I had another day kind of like this last week, and I began to reflect a bit on the similarities between my and my son Kai's journeys....both with trauma of sorts.
The words which kept coming to mind were I'm tired, and I hurt. Not tired in the sleep-deprived sense....but tired in the emotional sense. Everything seems to take more emotional, spiritual and physical energy when the body is somehow compromised. Sheer force of will is kind of like applying sandbags to a river.... you can resist the water's flow but it is only a temporary fix. That's kind of how distraction and activity works for me....damn pain is always around the corner though. It sucks and I'm still trying to learn this new dance.
Last week I met with an wise old friend of mine...someone who my family has known since I was a kid. She asked me to explain my miracle story to another friend of hers, starting with the adoption of our kids. (Of course I was thinking...what miracle??? It is more like an almost losing-my-mind story!) So on I went....sharing our experience of adopting our kiddos, which segwayed into my climbing fall.
(I'll digress a bit here...)
In a nutshell, our lives took a dramatic turn when Kai entered our lives in February of '09. Not walking, no real language (other than crying), no instinctive desire to participate in life...at all, Kai was an extremely difficult child. Many days I was a basket-case-of-a-parent. The metaphor I would use to explain our son was that, energy-wise he was like a black hole. This kind of dynamic happens when children are "cribbed" in orphanages and horribly abused and/or neglected. Likewise, learning how to parent such a child is nearly as devastating. Trying to teach trust to a child who has lost all hope is kind of like trying to explain color to someone who is blind. In fact, I remember e-mailing folks from China about our experience of dealing with Kai and his behaviors in the first weeks....using the metaphor of Annie Sullivan to explain what it was like to deal with him.
I also remember telling people that Kai's "mental muscle" had not been accustomed to functioning due to being cribbed at his orphanage. In all likelihood, he languished there...on a daily basis, wasting away. I know, tough to think about. But it happened.
I think of Kai in his first few years with us....learning to flex his mental muscle, with his little brain thinking...but I'm so tired and I hurt. And I, in my stubborn "Annie-Sullivanesque" way, would not let him go. I would not let him quit. (He still has the tendency to resist putting effort into things and sabbotage efforts before he even begins them. Sigh...we may never outgrow those quirks.) Somehow I refused to believe that he would not or could not grow to be a happy, well-adjusted child. I likened his exercising of his "mental muscle" to folks doing physical therapy for an injured body part (obviously having no foresight). It is a lot of work, and sometimes it really hurts!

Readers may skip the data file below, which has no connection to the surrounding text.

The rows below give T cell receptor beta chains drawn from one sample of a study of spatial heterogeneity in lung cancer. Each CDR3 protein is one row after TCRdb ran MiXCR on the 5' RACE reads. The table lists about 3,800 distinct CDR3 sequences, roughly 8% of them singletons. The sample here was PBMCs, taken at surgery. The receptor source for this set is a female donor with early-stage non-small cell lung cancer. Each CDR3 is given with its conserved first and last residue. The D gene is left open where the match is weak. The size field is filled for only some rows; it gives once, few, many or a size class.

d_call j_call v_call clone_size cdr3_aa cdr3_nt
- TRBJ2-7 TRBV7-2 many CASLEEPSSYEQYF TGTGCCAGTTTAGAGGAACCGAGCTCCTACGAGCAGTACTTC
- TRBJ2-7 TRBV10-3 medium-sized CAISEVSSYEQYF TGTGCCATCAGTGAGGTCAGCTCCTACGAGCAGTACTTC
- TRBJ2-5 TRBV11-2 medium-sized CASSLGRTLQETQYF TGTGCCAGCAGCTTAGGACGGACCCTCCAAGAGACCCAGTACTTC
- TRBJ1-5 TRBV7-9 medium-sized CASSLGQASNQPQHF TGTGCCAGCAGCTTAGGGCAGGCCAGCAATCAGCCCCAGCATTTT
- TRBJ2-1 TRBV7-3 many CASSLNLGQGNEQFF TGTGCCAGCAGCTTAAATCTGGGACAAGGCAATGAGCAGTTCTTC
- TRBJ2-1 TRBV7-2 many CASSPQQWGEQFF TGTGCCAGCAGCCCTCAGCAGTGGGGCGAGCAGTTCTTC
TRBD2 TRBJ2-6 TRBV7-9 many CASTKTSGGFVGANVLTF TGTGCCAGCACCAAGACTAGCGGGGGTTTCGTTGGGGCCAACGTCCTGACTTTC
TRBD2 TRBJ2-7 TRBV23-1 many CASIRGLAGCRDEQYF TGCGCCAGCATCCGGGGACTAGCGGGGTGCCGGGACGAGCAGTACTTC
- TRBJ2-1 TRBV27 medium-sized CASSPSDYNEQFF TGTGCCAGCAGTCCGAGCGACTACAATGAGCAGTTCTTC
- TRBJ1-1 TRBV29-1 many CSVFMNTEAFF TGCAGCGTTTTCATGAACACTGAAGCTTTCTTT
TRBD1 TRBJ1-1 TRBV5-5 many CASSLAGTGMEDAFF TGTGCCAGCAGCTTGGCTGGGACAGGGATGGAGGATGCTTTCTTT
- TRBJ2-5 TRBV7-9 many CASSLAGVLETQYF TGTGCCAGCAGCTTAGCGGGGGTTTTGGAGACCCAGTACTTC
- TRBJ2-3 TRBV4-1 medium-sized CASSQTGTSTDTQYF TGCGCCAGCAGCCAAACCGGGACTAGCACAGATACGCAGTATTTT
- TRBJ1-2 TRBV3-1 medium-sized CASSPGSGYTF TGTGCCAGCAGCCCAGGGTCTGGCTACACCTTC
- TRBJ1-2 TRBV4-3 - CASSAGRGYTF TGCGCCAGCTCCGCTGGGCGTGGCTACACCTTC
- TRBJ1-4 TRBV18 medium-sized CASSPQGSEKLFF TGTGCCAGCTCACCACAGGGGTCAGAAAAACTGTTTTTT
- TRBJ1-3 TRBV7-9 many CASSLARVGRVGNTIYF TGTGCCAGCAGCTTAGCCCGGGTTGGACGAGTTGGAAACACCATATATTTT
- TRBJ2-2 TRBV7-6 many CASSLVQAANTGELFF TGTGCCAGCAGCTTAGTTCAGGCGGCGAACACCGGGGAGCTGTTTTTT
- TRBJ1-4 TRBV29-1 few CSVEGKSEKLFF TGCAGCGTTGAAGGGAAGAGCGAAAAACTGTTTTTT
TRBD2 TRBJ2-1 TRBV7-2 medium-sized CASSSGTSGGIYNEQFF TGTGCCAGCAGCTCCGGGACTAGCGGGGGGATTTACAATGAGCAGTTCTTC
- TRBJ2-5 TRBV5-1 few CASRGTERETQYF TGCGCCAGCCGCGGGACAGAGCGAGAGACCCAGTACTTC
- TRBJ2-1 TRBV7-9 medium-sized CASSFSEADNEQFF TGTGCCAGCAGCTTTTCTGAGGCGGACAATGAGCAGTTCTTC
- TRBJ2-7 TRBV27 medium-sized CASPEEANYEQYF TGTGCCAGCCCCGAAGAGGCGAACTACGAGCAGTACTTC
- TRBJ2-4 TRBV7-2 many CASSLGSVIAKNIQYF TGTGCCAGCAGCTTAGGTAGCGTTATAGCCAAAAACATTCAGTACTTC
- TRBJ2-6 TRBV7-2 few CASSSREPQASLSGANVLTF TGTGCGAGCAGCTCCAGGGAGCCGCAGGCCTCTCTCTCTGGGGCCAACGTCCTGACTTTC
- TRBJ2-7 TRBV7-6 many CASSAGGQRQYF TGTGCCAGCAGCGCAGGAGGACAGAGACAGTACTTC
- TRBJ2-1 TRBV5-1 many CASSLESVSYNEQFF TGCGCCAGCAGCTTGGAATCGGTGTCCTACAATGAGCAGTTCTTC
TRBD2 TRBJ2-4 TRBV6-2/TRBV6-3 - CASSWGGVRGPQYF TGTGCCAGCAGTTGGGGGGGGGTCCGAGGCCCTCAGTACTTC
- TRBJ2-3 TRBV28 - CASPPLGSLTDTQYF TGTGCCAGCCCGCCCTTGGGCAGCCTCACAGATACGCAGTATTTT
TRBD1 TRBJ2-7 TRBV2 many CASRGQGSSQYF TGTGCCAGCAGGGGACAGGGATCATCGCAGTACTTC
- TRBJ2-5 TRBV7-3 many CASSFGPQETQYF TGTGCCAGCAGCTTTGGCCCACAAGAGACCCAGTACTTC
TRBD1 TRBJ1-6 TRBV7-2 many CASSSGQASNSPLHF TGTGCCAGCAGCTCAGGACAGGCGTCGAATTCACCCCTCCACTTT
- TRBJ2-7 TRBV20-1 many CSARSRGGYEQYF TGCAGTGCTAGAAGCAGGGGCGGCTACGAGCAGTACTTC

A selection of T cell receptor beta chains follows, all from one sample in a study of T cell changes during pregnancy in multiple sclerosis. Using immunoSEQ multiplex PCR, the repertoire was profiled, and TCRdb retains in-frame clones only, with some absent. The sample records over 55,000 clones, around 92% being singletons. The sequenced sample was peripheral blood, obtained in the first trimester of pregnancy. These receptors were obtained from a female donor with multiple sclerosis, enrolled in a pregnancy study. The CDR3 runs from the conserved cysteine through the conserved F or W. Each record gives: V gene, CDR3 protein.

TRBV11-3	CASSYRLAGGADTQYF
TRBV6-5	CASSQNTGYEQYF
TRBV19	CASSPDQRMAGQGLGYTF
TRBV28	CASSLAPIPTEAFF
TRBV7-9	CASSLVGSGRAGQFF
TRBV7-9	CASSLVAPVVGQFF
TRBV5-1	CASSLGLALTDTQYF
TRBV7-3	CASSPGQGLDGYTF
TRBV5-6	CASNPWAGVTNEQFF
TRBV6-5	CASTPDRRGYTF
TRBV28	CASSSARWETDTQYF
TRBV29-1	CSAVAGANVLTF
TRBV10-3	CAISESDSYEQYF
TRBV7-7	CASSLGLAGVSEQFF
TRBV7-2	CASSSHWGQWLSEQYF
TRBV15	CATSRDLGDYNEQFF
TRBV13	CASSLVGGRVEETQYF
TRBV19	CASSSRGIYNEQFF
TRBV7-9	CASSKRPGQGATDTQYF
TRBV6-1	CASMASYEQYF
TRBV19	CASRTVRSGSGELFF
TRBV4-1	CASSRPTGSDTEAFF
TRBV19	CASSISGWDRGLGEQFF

However, now I understand....that trauma fundamentally CHANGES people. In the same way my orthopaedic surgeon has banned me from seeing a chiropractor because spinal alignment is not possible due to the change in my spinal anatomy, Kai's emotional, mental and spiritual alignment has been altered because of his early experience of trauma and neglect. I HATE the fact that this is the case, but it simply IS. He'll always be a quirky kid and he may always have issues with trusting people. But I know that I cannot emotionally bulldoze the trauma out of him (I used to think if I smothered him with love, or provided enough consequences, or....(insert control-related verb here) he would all-of-a-sudden "get" it. Truth is, we don't have as much control over the "how" or "when" things happen, or even IF they happen. Sigh....
The good thing about catching up with friends who have known you forever is the fact that they can challenge you. My friend said, Chris....get out a pen and write this down (implied....because it applies to you. Damn I hate that!): "Your organic self has no strategy for deception." Wow. Pain (emotional or physical) cannot be ignored, or channeled, or bulldozed over. Aw shit.
I guess this is something that my little kiddo intuitively knows to some degree. The first year or so with us, Kai had an eternal scowl on his face. Thankfully this has changed and he has developed an infectious laugh and amazing smile. Don't get me wrong, he still is an emotionally labile little character and tears continue to be his default mode. But he has learned to enjoy life, Thank God.
"Looking back, would you have done anything differently with your son?" my friend asked. "Not really..." I responded. "He has come farther than I would have ever imagined and is becoming a pretty cool kid. I almost lost myself along the way though..." I said. "These years have been tough."
....and oddly, as I reflect upon the past eight months (since my accident) I am amazed at how Kai has grown. Despite all of the upheaval in our house, he has continued to show amazing strength. And...I think I have learned a little something from him. He has prevailed in spite of his pain (okay, with an occasional kick in the butt from time to time....but don't we all need that sometimes?)
At the end of his school year, Kai's class put together a booklet using the words of a song entitled May There Always Be Sunshine. Lots of kids created cute pictures....may there always be: ice cream, baseball, flowers, etc. This was Kai's pic: